Before COVID-19, I will admit I didn’t know a whole lot about teaching EAP or any language online. Using technology to complement face-to-face teaching had long been an interest of mine, but best practices for designing and delivering a 100% online EAP course was a new area for me. But, when the pandemic hit, there was no time to sit around twiddling our thumbs–as a department, we had to proceed with first emergency remote teaching to finish up the winter semester, and then transition of all our English language courses and programs to online mode, as soon as possible.
EAP in higher education institutions falls into this weird space (third space? :), as it draws from pedagogies in higher ed as well as those from more general English language teaching. So in terms of tips, tricks and advice for online teaching and learning, there are two pools of information to be drawn from, which is great. But you have to filter out what’s irrelevant for EAP teaching (i.e. online assessment for biology labs or first-year classes of 200 students; or tips for teaching English online via CLIL to young learners).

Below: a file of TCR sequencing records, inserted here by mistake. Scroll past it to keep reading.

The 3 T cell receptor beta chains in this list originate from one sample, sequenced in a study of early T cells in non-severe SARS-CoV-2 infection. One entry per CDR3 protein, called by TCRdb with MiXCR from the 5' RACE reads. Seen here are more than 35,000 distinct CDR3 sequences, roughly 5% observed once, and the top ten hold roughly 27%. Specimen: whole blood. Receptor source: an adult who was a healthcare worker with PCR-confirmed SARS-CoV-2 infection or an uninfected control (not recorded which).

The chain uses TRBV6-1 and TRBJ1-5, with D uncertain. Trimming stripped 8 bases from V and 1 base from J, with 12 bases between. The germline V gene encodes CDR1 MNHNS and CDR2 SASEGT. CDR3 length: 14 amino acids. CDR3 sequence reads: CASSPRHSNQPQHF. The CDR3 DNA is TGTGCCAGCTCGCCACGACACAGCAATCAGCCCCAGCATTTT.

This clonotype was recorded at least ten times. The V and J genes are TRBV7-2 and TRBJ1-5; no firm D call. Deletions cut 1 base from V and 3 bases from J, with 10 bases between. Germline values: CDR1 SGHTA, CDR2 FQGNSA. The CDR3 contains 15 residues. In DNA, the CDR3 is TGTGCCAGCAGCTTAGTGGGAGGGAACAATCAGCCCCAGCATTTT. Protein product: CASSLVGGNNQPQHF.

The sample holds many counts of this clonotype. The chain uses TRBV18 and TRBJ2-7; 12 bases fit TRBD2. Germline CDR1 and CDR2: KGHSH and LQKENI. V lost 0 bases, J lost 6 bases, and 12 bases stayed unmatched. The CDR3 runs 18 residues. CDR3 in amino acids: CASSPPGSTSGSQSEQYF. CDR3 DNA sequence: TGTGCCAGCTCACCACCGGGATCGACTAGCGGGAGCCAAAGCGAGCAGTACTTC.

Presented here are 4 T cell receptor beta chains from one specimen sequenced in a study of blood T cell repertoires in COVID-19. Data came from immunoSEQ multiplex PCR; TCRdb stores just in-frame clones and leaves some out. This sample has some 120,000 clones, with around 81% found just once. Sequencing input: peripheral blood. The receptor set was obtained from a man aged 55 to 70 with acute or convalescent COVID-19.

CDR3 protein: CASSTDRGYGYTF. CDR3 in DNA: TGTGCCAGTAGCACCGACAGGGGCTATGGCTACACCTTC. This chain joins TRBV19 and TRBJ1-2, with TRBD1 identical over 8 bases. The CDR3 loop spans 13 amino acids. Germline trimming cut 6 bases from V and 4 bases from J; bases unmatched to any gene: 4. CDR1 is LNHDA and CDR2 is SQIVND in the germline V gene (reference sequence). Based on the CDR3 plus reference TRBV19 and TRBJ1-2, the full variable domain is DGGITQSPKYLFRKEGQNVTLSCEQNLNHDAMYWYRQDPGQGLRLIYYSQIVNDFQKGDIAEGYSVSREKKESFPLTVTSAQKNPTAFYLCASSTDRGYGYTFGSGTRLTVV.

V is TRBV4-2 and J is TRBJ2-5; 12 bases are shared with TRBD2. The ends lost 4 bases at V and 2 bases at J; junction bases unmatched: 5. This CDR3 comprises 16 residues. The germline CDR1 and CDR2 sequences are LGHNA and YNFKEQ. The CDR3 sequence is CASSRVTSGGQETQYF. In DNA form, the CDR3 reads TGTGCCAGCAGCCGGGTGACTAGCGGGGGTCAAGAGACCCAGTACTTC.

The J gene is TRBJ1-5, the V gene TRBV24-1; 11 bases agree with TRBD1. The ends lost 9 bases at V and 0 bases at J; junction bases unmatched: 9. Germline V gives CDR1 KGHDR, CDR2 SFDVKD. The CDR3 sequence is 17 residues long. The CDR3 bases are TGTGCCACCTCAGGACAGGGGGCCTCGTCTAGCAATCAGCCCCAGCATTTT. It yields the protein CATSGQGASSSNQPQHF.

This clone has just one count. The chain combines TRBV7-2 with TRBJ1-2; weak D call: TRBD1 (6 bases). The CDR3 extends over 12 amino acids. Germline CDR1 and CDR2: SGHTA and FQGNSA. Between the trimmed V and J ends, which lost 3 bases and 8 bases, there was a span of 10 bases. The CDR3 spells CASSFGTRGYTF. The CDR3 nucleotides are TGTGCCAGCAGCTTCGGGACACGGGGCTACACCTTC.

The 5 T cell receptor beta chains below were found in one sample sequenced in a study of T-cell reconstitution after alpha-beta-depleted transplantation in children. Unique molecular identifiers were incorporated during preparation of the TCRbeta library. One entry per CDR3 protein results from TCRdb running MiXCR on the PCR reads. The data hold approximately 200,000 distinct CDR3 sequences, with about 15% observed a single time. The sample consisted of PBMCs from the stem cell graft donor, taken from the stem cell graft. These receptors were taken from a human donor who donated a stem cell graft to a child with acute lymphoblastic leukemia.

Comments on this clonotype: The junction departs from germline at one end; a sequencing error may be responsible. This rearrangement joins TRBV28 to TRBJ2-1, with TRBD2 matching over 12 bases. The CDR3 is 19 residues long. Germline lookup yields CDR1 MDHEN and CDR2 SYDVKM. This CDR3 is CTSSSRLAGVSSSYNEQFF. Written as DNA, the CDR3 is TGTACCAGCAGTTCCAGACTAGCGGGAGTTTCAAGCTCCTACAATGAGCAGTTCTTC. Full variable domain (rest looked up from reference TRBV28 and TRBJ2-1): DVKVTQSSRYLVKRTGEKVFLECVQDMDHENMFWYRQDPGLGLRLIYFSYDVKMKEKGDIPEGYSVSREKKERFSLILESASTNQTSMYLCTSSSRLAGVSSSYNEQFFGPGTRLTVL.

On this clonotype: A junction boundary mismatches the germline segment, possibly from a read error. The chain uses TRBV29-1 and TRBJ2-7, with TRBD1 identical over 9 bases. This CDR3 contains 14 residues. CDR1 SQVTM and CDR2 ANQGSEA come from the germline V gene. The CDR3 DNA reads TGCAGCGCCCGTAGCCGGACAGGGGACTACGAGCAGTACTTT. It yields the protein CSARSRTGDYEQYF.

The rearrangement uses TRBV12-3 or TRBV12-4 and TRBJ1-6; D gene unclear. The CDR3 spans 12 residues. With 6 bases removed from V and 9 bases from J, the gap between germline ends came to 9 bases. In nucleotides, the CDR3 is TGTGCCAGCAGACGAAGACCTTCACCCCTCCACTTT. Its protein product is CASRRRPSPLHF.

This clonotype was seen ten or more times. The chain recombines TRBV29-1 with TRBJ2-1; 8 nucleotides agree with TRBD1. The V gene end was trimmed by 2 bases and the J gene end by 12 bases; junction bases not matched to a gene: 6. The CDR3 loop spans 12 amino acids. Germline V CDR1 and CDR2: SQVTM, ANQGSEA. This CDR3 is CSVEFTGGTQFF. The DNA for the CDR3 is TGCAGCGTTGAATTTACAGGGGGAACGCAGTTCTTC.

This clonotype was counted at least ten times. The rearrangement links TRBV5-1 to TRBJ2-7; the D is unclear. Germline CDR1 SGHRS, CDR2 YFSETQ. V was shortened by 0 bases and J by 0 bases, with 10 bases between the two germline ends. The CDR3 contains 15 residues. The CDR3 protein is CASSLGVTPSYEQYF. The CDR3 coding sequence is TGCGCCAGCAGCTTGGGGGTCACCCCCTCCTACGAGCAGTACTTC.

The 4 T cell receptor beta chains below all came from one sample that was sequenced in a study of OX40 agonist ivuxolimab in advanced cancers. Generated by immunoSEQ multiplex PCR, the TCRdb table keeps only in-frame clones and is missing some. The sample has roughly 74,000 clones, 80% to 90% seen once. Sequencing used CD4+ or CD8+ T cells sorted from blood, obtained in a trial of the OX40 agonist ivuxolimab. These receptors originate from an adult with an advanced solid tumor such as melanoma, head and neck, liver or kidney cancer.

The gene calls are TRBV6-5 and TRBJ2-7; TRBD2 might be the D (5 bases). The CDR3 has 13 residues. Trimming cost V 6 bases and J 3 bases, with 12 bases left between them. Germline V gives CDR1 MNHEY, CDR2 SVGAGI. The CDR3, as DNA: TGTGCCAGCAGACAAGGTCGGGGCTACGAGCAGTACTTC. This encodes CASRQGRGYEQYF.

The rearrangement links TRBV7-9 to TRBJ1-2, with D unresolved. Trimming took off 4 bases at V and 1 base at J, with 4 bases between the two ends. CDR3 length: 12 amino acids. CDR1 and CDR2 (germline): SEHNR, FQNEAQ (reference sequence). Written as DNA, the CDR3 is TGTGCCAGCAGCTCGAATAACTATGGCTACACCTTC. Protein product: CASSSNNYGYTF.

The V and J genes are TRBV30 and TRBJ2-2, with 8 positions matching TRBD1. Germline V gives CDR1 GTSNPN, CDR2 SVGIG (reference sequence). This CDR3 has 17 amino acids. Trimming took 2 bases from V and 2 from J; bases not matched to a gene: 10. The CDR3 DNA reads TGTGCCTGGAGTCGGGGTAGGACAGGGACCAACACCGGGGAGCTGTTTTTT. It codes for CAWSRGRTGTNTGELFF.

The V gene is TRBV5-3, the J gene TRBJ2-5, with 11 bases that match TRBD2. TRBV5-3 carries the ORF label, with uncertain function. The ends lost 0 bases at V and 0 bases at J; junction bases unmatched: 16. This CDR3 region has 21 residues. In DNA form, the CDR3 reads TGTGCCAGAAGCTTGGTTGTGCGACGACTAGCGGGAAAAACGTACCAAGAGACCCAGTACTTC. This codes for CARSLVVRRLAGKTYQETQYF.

So where did I go? I have learned a lot about online education in the last few months from a variety of people and sources:
- Dalhousie CCE instructional designers Tracy Franz, Saira Akhtar-Alwazeer and my other colleagues at Dal ESL have shared a lot of knowledge and expertise.
- Twitter, as always has been a great source of professional development and knowledge. In particular, lots of useful stuff has come through via the hashtags #AcademicChatter for general HE, #CdnELTChat for general ELT and #tleap for EAP-specific discussions.
- There was an amazing #CdnELTChat held on May 12 (summary here) with instructional designer Linda Manimtim where there was a great discussion about applying the principles of instructional design to language teaching.
- The BALEAP email listserv has a lot of lively discussions, and the BALEAP TELSIG has held several webinars and events around online EAP.
- For resources on academic integrity in online courses, Sarah Elaine Eaton’s blog and webinars are great.
- Universities’ Centres for Learning and Teaching/Teaching Excellence, etc. (they seem to be called something different at every institution), such as Dal’s Centre for Learning and Teaching, have great blog posts, Twitter discussions and webinars about online teaching and learning in HE.
- Nathan Hall’s blog is an amazing resource on individual digital tools and other aspects of online teaching and learning of languages.
I recently did a workshop for teachers at East Coast Language College about teaching English online, where I could share some of this knowledge I’ve gained and discuss the experiences we’ve had at Dalhousie as we’ve transitioned more than 1000 hours of EAP and ESP curriculum to 100% online. Here are the slides from that talk: